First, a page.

TC Electronic Polytune 2 -> Custom Audio Electronics MC 404 -> Mooer Envelope -> Xotic BB Preamp -> Suhr Eclipse -> Suhr Riot Replaced -> TC Electronic Corona Chorus

FX Loop:

TC Electronic Flashback Delay -> TC Electronic Hall of Fame Reverb -> Mooer E-lady -> Suhr Koko Boost Reloaded

Extras:

  1. TC Electronic Flashback X4 Delay – “I use this when I need many different delay type and settings. I put it as the last pedal in the FX Loop.”
  2. DigiTech The Drop – “I use this when I need to tune the guitar half /whole step down, I put it as the very first pedal in my chain.
  3. Also, for the wireless connection, I use the Line 6 Relay G30.


You can find Antonio Paone on Facebook, Instagram and LinkedIn. Paone has played in many musical groups and provides guitar instruction at Laboratorio Superiore Musicale in Cerea, Verona province, Veneto, Italy.

In The Spotlight: Matthew Fantini of Space Junk

Welcome to the first In The Spotlight session! This new category of posts will highlight individuals in the effects pedal community, mostly encompassing guitar players and effects pedal builders. Today we’ll be taking a look at Matthew Fantini’s board and how he utilizes it with the Buffalo-based band Space Junk

Matt Fantini of Space Junk

In The Spotlight Interview:

[Mimmo] Q: What’s your story? How did you end up playing with Space Junk?

[Fantini] A: Space Junk began as a 3 piece live EDM/Jam band that I formed in college with Kevin Rogers (drums/keys/DJ) and Will Thompson (Bass) in 2004 at SUNY Fredonia. In 2015 we added keyboardist Cary Meehan to complete our current lineup. We are all huge fans of experimental, electronic, and jam music but we also incorporate elements of blues, jazz, and funk.

[Mimmo] Q: Give us two Space Junk songs that allow you to utilize your pedalboard in a unique way.

[Fantini] A: Two Space Junk songs that allow me to use pedals in a unique way are: “Gas Pump” and “L Way.” In “Gas Pump” I use a combination of a Strymon Timeline set to an Ice Delay paired with a Strymon Blue Sky set to a shimmer reverb. This combo = ambient space for days. In “L Way,” I use an EHX POG2 and an EHX Micro Synth to recreate the sounds of an analog keyboard during the verses and outro.

[Mimmo] Q: What are some songs, artists, or guitarists that have influenced the way you utilize your pedalboard?

[Fantini] A: (a) Nels Cline – Wilco/Solo, (b) Robben Ford, (c) Bill Frissel, (d) Adrian Belew (King Crimson), (e) Vernon Reid (Living Colour) …can I name a million more??!!

[Mimmo] Q: What amp do you use live? In the studio?

[Fantini] A: Amp live = John Nau Engineering Crown Victoria (2×12 Combo). In studio, same as above and also an ENGL Fireball with my side project: Free Man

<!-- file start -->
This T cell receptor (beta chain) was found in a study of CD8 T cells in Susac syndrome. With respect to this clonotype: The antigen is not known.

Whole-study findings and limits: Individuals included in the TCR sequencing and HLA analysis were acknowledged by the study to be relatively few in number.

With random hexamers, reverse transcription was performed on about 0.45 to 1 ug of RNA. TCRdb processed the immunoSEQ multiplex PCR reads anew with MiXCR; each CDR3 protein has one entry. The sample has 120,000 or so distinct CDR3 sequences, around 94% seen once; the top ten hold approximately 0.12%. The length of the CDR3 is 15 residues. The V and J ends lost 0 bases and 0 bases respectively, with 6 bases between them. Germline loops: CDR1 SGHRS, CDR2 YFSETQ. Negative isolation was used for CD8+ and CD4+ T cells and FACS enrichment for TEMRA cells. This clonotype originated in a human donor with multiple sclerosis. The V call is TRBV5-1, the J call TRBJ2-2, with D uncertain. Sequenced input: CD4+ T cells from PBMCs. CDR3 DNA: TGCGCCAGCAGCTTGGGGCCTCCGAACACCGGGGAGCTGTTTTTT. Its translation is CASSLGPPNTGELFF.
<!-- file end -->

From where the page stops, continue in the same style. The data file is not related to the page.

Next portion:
[Mimmo] Q: Are there any sounds you’d like to emulate that you haven’t quite found out how to do yet?

[Fantini] A: I am always working on getting analog keyboard sounds to cut through my mix better. I have an original EHX micro synth in addition to the reissue. When I push them a little hard with a boost, I sometimes have clipping issues. Pairing with a compressor does help, so maybe I need to put them on a loop together. Is there a pedal that will make me sound like Jimmy Herring?!

Q: Time for Quick-Fire Favorites! Favorite Overdrive/Distortion/Fuzz?

A: Hermida Audio Zendrive

Q: Favorite Chorus, Phase Shifter, or Flanger?

A: EHX Small Stone

Q: Favorite Tremolo or Vibrato?

A: JHS Honeycomb

Q: Favorite Wah or Expression Pedal?

A: RMC Picture Wah

Q: Favorite Compressor?

A: CMATMODS Deluxe Compressor

Q: Favorite Boost?

A: Xotic Effects EP Booster

Q: Favorite Octaver or Harmonizer?

A: EHX POG2

 

Pedalboard Order:

TC Electronics Polytune –> RMC Picture Wah –> EHX POG2 –> EHX Small Stone –> EHX Micro Synth –> CMATMODS Deluxe Compressor –> J Rocket Archer Ikon –> Hermida Audio Zendrive –> Vox Volume Pedal –> Strymon Blue Sky –> Strymon Timeline –> BOSS RC-20XL Loop Station

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A huge thank you to Matt Fantini for participating on In The Spotlight! Catch Space Junk at their next show by following them on Archive.org and Facebook. Their sound emulates a wall of pure psychedelic energy that toys on experimentalism, yet manages to firmly keep itself together by way of masterful musicianship.